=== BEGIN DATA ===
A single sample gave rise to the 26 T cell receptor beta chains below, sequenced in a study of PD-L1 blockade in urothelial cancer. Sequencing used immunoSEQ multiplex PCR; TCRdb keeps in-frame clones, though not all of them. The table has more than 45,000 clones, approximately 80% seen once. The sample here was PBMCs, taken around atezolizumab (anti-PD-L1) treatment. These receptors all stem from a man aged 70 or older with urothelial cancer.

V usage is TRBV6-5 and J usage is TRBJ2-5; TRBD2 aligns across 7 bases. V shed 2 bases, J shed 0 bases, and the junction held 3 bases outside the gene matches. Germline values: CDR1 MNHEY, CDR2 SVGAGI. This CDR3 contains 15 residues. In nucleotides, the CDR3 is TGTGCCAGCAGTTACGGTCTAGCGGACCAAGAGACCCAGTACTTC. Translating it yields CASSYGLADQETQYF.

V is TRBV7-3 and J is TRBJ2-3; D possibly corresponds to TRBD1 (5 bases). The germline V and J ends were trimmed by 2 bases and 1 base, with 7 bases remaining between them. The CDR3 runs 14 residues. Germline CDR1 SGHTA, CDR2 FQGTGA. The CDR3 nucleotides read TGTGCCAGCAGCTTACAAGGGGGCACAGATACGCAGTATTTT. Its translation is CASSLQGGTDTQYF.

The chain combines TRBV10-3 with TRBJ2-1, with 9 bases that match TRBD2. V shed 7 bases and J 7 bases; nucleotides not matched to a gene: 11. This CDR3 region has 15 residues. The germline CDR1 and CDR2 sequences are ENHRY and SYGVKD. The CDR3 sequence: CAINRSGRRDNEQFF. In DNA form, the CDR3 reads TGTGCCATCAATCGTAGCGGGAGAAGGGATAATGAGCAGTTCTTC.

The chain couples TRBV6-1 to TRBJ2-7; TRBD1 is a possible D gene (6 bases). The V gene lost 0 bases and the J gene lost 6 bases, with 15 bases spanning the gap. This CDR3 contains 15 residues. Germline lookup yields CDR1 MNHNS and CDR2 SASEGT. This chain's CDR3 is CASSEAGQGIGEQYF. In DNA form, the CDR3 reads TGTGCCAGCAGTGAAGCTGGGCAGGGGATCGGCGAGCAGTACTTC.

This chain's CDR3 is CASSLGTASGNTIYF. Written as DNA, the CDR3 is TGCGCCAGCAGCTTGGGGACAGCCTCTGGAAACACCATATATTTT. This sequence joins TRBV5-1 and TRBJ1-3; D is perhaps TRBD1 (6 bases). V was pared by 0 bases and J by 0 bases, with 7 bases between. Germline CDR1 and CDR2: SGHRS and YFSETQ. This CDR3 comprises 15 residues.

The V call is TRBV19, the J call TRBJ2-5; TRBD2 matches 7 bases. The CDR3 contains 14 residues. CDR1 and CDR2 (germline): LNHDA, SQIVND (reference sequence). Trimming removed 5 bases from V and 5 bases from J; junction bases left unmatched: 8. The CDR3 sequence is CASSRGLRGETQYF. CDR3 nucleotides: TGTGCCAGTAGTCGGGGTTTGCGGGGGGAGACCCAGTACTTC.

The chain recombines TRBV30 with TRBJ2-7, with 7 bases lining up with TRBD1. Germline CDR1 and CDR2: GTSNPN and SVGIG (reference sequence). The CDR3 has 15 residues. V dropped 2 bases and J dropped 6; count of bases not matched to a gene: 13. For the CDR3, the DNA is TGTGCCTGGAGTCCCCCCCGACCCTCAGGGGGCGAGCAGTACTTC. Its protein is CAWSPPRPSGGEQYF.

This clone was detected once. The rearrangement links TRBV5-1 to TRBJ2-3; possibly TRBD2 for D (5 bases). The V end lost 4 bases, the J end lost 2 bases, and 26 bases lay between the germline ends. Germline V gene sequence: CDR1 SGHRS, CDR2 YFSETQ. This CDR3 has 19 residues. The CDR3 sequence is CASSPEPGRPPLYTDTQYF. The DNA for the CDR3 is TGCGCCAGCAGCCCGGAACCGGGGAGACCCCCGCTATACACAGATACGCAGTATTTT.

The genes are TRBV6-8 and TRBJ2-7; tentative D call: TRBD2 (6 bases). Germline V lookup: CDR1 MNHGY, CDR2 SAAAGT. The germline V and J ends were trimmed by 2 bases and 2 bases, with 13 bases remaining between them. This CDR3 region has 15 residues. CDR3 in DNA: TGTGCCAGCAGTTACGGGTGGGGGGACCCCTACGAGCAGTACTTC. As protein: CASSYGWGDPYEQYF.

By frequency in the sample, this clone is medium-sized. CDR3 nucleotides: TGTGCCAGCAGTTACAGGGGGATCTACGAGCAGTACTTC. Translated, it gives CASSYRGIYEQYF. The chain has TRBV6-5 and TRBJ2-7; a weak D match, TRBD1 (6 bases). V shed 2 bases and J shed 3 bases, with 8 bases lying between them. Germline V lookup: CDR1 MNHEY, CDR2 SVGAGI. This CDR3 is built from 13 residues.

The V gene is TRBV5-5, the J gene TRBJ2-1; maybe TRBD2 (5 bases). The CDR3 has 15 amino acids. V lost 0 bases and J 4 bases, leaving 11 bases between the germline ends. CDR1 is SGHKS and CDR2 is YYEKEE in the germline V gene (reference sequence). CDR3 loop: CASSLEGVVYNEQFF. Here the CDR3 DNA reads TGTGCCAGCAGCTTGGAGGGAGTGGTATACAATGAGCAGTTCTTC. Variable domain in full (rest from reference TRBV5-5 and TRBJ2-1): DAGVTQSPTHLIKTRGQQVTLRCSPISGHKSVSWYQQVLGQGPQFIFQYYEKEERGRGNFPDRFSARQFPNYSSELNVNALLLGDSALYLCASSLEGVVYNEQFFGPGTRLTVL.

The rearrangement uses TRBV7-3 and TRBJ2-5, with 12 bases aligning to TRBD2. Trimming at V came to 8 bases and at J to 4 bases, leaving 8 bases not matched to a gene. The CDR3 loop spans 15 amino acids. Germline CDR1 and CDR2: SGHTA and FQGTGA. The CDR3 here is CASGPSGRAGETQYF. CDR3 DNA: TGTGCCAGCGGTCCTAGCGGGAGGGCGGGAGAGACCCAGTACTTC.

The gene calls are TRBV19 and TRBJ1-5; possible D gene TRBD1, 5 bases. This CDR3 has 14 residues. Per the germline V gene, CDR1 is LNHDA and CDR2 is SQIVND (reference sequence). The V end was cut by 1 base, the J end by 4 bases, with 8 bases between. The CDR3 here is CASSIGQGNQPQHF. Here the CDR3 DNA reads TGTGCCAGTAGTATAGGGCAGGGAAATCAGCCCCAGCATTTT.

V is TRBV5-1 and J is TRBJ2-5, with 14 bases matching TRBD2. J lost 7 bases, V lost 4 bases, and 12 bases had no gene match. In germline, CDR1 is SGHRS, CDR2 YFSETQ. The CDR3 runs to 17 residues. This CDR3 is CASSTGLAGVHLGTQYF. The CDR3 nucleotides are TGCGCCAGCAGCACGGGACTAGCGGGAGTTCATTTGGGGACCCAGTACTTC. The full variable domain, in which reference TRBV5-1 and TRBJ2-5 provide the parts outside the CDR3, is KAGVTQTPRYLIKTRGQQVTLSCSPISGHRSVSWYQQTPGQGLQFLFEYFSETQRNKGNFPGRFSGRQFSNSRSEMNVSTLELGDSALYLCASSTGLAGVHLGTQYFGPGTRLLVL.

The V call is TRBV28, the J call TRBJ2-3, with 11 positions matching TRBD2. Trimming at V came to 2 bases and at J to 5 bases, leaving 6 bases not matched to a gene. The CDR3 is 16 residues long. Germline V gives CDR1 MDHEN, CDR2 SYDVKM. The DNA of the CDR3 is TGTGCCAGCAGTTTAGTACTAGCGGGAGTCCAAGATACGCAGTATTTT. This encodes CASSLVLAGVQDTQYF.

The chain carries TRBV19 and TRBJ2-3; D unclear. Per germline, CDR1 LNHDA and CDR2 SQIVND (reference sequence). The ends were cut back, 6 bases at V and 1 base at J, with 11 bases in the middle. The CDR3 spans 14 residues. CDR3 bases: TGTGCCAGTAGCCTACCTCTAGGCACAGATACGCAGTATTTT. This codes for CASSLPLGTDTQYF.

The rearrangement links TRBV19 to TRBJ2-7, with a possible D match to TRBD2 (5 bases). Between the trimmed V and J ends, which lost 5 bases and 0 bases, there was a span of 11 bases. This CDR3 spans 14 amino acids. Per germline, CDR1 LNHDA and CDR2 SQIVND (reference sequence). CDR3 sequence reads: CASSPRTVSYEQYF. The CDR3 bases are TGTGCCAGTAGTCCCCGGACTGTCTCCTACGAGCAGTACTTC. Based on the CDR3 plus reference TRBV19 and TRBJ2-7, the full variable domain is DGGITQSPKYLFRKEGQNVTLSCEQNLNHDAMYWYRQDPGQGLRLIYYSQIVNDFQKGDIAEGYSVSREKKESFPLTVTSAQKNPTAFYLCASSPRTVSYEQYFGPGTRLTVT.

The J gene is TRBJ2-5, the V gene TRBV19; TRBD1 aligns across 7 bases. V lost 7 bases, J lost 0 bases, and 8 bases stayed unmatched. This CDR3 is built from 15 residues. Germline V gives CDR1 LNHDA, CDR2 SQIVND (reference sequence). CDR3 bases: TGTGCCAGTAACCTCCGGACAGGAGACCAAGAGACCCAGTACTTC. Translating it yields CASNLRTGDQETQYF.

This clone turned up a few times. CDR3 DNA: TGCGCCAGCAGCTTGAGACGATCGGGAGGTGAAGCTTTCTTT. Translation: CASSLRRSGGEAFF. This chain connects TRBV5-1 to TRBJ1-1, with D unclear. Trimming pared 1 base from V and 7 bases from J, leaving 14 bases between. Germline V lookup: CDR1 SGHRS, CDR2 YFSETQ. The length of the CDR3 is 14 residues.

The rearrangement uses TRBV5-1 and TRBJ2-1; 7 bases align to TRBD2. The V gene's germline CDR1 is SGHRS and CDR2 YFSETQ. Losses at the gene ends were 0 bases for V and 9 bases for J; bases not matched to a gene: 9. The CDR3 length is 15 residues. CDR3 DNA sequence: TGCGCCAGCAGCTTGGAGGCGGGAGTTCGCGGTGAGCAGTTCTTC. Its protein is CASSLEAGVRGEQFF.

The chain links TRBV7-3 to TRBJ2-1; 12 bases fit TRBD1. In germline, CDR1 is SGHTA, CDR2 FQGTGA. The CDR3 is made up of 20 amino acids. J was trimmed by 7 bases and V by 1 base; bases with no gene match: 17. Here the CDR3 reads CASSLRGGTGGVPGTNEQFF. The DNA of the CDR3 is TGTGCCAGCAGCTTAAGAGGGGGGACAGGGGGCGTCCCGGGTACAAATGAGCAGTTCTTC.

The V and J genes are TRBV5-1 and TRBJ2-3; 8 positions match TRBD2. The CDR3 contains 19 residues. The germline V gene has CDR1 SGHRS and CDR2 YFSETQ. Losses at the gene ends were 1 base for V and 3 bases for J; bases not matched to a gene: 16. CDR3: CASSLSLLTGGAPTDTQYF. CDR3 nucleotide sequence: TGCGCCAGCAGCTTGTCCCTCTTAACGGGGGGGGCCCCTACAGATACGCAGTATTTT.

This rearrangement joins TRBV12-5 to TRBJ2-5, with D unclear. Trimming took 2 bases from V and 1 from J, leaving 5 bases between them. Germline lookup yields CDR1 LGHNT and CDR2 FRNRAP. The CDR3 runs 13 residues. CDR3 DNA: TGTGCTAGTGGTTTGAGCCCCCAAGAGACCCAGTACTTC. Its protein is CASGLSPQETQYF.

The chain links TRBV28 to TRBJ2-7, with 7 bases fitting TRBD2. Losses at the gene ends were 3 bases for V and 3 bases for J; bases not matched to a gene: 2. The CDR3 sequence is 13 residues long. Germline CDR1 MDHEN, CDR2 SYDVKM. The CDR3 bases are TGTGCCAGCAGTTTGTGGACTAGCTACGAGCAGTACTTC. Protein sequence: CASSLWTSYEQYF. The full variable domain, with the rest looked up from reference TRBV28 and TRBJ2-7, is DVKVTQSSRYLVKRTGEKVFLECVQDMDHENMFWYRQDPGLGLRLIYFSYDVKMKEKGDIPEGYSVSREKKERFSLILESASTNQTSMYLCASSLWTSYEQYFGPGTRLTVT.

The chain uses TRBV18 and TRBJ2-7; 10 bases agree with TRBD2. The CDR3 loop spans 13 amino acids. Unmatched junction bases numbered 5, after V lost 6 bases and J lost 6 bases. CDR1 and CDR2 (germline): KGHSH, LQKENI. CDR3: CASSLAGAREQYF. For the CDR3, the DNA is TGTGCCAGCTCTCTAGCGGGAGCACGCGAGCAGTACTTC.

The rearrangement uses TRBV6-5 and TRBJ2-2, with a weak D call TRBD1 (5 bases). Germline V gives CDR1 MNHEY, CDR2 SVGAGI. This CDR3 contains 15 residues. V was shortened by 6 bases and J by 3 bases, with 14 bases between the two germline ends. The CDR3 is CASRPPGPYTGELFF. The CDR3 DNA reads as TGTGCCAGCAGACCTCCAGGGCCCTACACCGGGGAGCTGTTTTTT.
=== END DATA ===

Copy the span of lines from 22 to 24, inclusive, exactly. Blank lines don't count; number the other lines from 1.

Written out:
The chain links TRBV7-3 to TRBJ2-1; 12 bases fit TRBD1. In germline, CDR1 is SGHTA, CDR2 FQGTGA. The CDR3 is made up of 20 amino acids. J was trimmed by 7 bases and V by 1 base; bases with no gene match: 17. Here the CDR3 reads CASSLRGGTGGVPGTNEQFF. The DNA of the CDR3 is TGTGCCAGCAGCTTAAGAGGGGGGACAGGGGGCGTCCCGGGTACAAATGAGCAGTTCTTC.

The V and J genes are TRBV5-1 and TRBJ2-3; 8 positions match TRBD2. The CDR3 contains 19 residues. The germline V gene has CDR1 SGHRS and CDR2 YFSETQ. Losses at the gene ends were 1 base for V and 3 bases for J; bases not matched to a gene: 16. CDR3: CASSLSLLTGGAPTDTQYF. CDR3 nucleotide sequence: TGCGCCAGCAGCTTGTCCCTCTTAACGGGGGGGGCCCCTACAGATACGCAGTATTTT.

This rearrangement joins TRBV12-5 to TRBJ2-5, with D unclear. Trimming took 2 bases from V and 1 from J, leaving 5 bases between them. Germline lookup yields CDR1 LGHNT and CDR2 FRNRAP. The CDR3 runs 13 residues. CDR3 DNA: TGTGCTAGTGGTTTGAGCCCCCAAGAGACCCAGTACTTC. Its protein is CASGLSPQETQYF.